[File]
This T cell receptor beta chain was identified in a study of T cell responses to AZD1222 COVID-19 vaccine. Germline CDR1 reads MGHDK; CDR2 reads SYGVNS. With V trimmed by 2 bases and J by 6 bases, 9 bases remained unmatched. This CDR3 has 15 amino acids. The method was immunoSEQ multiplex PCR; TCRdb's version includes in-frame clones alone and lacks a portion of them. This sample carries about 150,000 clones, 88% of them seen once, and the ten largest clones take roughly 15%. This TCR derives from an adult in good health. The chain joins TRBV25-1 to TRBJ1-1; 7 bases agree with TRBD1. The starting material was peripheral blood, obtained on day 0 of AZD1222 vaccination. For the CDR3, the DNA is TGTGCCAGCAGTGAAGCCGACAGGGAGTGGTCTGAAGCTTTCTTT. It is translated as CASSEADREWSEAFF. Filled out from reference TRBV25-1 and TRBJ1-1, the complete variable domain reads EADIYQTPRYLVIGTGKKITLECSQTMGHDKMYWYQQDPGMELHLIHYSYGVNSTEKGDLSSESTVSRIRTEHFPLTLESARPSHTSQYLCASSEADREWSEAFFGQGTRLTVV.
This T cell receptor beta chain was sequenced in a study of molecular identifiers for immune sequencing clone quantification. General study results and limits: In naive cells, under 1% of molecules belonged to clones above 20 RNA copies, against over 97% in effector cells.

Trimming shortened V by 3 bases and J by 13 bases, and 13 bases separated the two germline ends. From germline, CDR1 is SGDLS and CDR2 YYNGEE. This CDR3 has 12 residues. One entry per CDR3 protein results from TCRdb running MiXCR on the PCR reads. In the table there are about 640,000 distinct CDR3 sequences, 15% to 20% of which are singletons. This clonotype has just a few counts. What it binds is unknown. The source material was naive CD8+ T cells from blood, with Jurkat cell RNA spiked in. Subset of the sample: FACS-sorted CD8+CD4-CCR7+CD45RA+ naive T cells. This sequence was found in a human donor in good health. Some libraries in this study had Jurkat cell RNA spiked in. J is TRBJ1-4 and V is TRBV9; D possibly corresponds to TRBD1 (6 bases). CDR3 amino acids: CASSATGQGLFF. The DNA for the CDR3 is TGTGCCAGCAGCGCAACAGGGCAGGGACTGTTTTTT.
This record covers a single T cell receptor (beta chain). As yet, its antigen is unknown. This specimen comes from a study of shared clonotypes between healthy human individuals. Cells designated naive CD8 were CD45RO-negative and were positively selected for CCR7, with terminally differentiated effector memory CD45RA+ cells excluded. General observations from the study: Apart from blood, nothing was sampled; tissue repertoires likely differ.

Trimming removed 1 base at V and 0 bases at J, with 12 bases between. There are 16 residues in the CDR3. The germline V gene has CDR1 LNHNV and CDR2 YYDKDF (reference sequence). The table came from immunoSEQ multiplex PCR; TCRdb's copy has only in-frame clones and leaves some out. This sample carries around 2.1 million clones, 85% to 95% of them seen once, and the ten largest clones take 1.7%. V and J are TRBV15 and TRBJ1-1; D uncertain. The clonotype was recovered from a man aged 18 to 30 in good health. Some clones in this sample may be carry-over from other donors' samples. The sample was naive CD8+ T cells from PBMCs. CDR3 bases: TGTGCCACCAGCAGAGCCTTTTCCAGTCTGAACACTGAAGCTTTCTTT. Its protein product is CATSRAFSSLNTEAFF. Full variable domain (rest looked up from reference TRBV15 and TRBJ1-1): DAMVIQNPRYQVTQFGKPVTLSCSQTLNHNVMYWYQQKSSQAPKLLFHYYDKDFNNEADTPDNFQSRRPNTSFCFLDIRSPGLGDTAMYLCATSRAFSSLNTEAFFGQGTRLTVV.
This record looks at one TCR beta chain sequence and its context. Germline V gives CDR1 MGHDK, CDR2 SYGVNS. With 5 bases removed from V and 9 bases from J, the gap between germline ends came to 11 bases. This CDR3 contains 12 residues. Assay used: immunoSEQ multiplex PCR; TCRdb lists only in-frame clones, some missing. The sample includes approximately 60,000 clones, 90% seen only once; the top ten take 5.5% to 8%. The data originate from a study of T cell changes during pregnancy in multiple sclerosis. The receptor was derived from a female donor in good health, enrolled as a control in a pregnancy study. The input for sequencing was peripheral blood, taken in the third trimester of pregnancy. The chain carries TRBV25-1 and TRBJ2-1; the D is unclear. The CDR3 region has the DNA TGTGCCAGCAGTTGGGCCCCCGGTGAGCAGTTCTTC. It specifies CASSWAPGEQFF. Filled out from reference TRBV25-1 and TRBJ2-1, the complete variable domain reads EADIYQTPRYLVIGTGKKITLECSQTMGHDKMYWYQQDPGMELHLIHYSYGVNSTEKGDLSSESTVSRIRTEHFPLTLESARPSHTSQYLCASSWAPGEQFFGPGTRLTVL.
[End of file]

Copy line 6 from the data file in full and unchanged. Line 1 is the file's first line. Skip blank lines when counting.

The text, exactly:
This record looks at one TCR beta chain sequence and its context. Germline V gives CDR1 MGHDK, CDR2 SYGVNS. With 5 bases removed from V and 9 bases from J, the gap between germline ends came to 11 bases. This CDR3 contains 12 residues. Assay used: immunoSEQ multiplex PCR; TCRdb lists only in-frame clones, some missing. The sample includes approximately 60,000 clones, 90% seen only once; the top ten take 5.5% to 8%. The data originate from a study of T cell changes during pregnancy in multiple sclerosis. The receptor was derived from a female donor in good health, enrolled as a control in a pregnancy study. The input for sequencing was peripheral blood, taken in the third trimester of pregnancy. The chain carries TRBV25-1 and TRBJ2-1; the D is unclear. The CDR3 region has the DNA TGTGCCAGCAGTTGGGCCCCCGGTGAGCAGTTCTTC. It specifies CASSWAPGEQFF. Filled out from reference TRBV25-1 and TRBJ2-1, the complete variable domain reads EADIYQTPRYLVIGTGKKITLECSQTMGHDKMYWYQQDPGMELHLIHYSYGVNSTEKGDLSSESTVSRIRTEHFPLTLESARPSHTSQYLCASSWAPGEQFFGPGTRLTVL.